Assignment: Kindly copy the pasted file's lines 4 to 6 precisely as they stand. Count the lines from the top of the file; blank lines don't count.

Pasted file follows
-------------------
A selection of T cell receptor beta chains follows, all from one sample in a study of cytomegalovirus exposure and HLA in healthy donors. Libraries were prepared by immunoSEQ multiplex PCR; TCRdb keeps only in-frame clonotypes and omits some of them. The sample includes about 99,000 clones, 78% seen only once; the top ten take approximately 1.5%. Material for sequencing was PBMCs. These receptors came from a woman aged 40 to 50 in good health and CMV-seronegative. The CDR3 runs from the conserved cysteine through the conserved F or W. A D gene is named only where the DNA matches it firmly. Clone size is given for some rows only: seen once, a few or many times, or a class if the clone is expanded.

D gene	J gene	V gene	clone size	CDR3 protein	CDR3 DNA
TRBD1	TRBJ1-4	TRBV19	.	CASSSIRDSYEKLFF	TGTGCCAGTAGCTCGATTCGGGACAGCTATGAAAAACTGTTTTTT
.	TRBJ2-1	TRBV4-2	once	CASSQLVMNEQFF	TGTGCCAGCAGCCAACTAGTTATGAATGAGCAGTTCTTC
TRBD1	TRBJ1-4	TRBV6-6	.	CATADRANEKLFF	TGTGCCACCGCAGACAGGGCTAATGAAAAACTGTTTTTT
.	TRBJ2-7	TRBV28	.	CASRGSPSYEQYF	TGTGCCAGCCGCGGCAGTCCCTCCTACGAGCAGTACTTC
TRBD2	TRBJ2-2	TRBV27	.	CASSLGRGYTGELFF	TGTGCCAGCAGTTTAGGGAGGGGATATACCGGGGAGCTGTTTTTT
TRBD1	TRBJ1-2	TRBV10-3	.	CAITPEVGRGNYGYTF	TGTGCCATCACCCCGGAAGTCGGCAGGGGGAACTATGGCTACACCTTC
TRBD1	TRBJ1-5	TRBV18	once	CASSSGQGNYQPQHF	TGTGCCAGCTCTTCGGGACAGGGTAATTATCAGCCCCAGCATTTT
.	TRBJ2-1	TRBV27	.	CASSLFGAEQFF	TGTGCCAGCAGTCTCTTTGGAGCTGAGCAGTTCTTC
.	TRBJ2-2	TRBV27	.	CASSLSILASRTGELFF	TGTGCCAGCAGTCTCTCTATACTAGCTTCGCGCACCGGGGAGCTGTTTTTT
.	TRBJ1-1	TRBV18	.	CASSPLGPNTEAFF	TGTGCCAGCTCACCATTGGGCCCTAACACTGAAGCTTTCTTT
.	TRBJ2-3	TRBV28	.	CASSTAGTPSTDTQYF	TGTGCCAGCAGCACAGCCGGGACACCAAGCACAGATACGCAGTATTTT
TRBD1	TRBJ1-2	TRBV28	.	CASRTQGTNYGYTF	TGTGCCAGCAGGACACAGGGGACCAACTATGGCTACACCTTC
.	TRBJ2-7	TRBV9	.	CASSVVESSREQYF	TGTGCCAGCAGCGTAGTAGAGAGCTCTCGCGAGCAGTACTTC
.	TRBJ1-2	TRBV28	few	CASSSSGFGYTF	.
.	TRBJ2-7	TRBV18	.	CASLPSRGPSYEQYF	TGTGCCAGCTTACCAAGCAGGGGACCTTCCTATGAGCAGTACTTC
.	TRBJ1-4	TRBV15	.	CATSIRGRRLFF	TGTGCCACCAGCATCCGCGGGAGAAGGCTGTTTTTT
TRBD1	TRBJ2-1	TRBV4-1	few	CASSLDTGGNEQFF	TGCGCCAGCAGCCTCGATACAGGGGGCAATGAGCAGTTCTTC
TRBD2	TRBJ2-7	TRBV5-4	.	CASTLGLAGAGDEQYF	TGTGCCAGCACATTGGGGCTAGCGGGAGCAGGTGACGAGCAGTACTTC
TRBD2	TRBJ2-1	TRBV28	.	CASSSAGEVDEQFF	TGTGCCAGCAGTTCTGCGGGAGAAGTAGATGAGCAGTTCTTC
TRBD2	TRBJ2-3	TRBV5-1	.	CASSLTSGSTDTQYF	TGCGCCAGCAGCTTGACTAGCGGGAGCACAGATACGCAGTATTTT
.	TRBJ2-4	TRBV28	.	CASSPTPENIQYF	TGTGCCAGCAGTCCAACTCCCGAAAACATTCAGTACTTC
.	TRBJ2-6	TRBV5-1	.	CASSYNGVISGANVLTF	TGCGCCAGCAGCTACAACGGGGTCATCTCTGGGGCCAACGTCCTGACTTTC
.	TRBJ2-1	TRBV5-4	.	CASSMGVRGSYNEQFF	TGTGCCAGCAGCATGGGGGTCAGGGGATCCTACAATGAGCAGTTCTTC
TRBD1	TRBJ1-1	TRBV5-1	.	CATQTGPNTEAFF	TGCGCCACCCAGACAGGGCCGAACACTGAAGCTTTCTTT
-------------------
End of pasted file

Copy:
.	TRBJ2-1	TRBV4-2	once	CASSQLVMNEQFF	TGTGCCAGCAGCCAACTAGTTATGAATGAGCAGTTCTTC
TRBD1	TRBJ1-4	TRBV6-6	.	CATADRANEKLFF	TGTGCCACCGCAGACAGGGCTAATGAAAAACTGTTTTTT
.	TRBJ2-7	TRBV28	.	CASRGSPSYEQYF	TGTGCCAGCCGCGGCAGTCCCTCCTACGAGCAGTACTTC